OCEAN PARK AND HONG KONG DISNEYLAND OFFER VASTLY DIFFERENT EXPERIENCES, WRITES BERNARD O’RIORDAN
Whether you’re young, or just young at heart, one of the biggest headaches you’ll face in Hong Kong is deciding which of the major theme parks to visit.
Ocean Park, Hong Kong’s original home-grown theme park, ruled the local landscape here for almost three decades, until Hong Kong Disneyland opened its gates in 2005.
Although both these fun parks compete for the same tourist dollars, they’re actually very different attractions and offer vastly different experiences. There’s really no reason you couldn’t visit both parks if you’re in Hong Kong for a reasonable length of time.
If it does come down to one or the other, Ocean Park is probably better for teenagers in search of an adrenalin rush from thrill rides, while Disneyland is perhaps a better experience for toddlers and young children. But toddlers will love the pandas and sea life at Ocean Park too.
Located on the south side of Hong Kong Island just after the Aberdeen tunnel, Ocean Park takes about 10-15 minutes to get to from Central by bus or taxi.
But now that the new MTR South Island line has opened, you’d be mad not to take the MTR right to the park’s front door.
From Admiralty MTR station, it takes just four minutes to reach Ocean Park on the new South Island line.
Ocean Park is a massive marine mammal park, a zoo and amusement park all in one. Opened in 1977, it has long been the city’s grand darling of theme parks with an iconic cable car, or gondola, connecting the Waterfront and the Summit.
The cable car ride is worth the price of admission alone as it provides sweeping views out over Repulse Bay and the South China Sea as it glides over the mountain top.
These incredible ocean views are possibly the biggest plus Ocean Park has in its favour. There aren’t too many places in the world where you can take in breath-taking water views – while being thrown around in the back of a rollercoaster car.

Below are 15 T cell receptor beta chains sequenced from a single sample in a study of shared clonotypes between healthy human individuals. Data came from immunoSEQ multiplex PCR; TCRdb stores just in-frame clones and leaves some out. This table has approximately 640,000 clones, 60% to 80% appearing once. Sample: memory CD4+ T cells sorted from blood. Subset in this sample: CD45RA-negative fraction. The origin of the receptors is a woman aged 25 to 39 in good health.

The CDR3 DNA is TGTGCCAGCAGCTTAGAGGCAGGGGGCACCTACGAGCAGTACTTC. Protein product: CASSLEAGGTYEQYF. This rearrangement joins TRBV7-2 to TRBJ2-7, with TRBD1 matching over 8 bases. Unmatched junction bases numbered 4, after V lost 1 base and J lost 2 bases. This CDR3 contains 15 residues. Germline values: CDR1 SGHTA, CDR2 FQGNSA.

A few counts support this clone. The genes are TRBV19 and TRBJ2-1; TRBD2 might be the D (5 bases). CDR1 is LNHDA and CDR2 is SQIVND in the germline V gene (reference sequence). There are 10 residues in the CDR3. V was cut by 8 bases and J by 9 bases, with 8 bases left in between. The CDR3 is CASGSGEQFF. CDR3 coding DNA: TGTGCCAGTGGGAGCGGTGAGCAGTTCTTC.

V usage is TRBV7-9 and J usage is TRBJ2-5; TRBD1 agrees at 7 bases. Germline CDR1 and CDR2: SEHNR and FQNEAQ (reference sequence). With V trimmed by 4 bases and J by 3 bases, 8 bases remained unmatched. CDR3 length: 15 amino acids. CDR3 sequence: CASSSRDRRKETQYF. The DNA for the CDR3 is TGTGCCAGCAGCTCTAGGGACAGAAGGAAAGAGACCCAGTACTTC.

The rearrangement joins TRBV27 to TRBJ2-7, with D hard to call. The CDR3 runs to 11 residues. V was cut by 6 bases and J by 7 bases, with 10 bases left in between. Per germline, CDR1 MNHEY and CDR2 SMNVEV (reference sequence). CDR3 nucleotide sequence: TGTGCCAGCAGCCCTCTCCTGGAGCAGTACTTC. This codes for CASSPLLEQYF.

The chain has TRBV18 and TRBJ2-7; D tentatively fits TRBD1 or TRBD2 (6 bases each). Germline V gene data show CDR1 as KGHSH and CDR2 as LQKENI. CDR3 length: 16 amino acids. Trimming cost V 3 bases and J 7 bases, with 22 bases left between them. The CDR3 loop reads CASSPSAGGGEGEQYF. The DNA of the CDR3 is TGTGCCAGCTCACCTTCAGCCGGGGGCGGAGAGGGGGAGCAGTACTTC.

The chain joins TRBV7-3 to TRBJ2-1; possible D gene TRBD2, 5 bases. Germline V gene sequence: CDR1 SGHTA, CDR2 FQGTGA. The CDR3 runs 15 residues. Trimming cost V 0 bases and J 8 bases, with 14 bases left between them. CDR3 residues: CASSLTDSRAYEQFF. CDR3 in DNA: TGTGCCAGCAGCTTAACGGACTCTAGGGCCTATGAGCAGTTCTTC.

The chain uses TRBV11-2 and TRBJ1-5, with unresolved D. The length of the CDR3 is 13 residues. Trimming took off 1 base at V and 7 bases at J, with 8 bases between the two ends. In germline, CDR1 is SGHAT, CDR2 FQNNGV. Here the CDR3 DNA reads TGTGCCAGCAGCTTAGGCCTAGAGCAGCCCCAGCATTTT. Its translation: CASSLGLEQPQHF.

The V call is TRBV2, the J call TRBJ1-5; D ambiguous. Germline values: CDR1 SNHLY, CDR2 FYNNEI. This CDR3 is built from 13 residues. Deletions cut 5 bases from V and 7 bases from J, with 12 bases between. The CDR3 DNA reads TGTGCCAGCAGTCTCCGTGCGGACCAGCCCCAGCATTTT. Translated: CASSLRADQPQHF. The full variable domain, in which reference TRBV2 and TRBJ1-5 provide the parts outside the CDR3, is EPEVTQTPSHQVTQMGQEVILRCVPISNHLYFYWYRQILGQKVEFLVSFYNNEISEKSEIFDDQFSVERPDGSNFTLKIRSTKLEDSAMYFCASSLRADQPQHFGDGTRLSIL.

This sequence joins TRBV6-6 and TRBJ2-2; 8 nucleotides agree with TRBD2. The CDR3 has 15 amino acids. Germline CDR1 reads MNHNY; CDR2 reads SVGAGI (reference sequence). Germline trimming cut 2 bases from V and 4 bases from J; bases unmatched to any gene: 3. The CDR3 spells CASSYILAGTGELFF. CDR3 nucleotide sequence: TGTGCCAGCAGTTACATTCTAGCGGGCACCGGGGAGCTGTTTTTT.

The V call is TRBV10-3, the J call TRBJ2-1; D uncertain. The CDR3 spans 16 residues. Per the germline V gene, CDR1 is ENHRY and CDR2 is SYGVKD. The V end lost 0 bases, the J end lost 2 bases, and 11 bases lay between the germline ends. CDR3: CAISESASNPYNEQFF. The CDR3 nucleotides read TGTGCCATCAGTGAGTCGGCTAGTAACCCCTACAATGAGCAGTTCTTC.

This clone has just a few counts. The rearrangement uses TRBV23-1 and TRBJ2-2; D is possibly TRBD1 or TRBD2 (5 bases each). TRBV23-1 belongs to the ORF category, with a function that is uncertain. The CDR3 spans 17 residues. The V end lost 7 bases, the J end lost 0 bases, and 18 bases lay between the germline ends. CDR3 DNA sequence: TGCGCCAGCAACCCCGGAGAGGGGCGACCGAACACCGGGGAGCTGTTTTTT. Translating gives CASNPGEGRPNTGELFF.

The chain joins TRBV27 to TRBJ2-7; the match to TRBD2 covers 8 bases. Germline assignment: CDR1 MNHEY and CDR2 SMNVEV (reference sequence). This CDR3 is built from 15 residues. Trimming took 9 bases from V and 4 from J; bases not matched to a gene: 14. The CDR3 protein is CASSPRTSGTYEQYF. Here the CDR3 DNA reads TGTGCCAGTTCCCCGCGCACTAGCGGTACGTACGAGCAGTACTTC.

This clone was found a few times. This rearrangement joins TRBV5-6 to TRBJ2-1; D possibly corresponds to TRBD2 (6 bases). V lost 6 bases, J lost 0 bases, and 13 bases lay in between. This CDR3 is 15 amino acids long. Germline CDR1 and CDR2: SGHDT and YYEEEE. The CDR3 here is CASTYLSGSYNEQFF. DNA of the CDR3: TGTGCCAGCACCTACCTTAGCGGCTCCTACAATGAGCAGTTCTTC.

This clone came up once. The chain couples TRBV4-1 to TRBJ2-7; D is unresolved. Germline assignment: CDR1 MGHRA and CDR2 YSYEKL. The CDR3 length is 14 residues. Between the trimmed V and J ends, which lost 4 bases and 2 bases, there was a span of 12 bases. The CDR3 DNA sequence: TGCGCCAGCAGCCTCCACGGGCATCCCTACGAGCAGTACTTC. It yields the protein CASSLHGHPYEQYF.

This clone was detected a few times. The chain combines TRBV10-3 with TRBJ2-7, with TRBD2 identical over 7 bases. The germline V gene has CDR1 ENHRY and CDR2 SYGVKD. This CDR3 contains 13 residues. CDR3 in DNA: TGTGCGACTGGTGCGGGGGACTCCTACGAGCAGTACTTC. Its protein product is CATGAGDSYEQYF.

A day at Ocean Park starts at the Waterfront (the lowland) where you’ll find the park’s best-known residents – four adorable Pandas known as “An-An”, “Le-Le”, “Jia-Jia” and “Ying-Ying”.
If you visit the Giant Panda Habitat or the Giant Panda Adventure, you might be lucky to see them moving around. They tend to be most active mid-morning or around lunchtime.
A lot of the playgrounds and rides for small children are also found at the Waterfront.
Take the cable car to the Headland for the Grand Aquarium, an artificial reef that hosts more than 5,000 fish, including 400 different species.
You can watch sharks, stingrays and sea turtles from behind a large glass enclosure. The Sea Jelly Spectacular is also a must-see with more than 1,000 jellyfish from all over the world on display.
Ocean Park is perhaps most famous for its dolphin show, a 60-minute show at the Ocean Theatre. But it’s best to arrive at least 15 minutes before the performance if you want a guaranteed seat.
There are other shows too, including a sea lion show at Whiskers Theatre.
While I’m not a fan of performing animals, it’s pleasing Ocean Park is the first park in Asia to be certified under the global Humane Conservation program for animal welfare. It’s one of only six organisations worldwide to earn the seal of approval.
If thrills and spills are more your thing, you’ll love Ocean Park’s rollercoasters – there are five in all.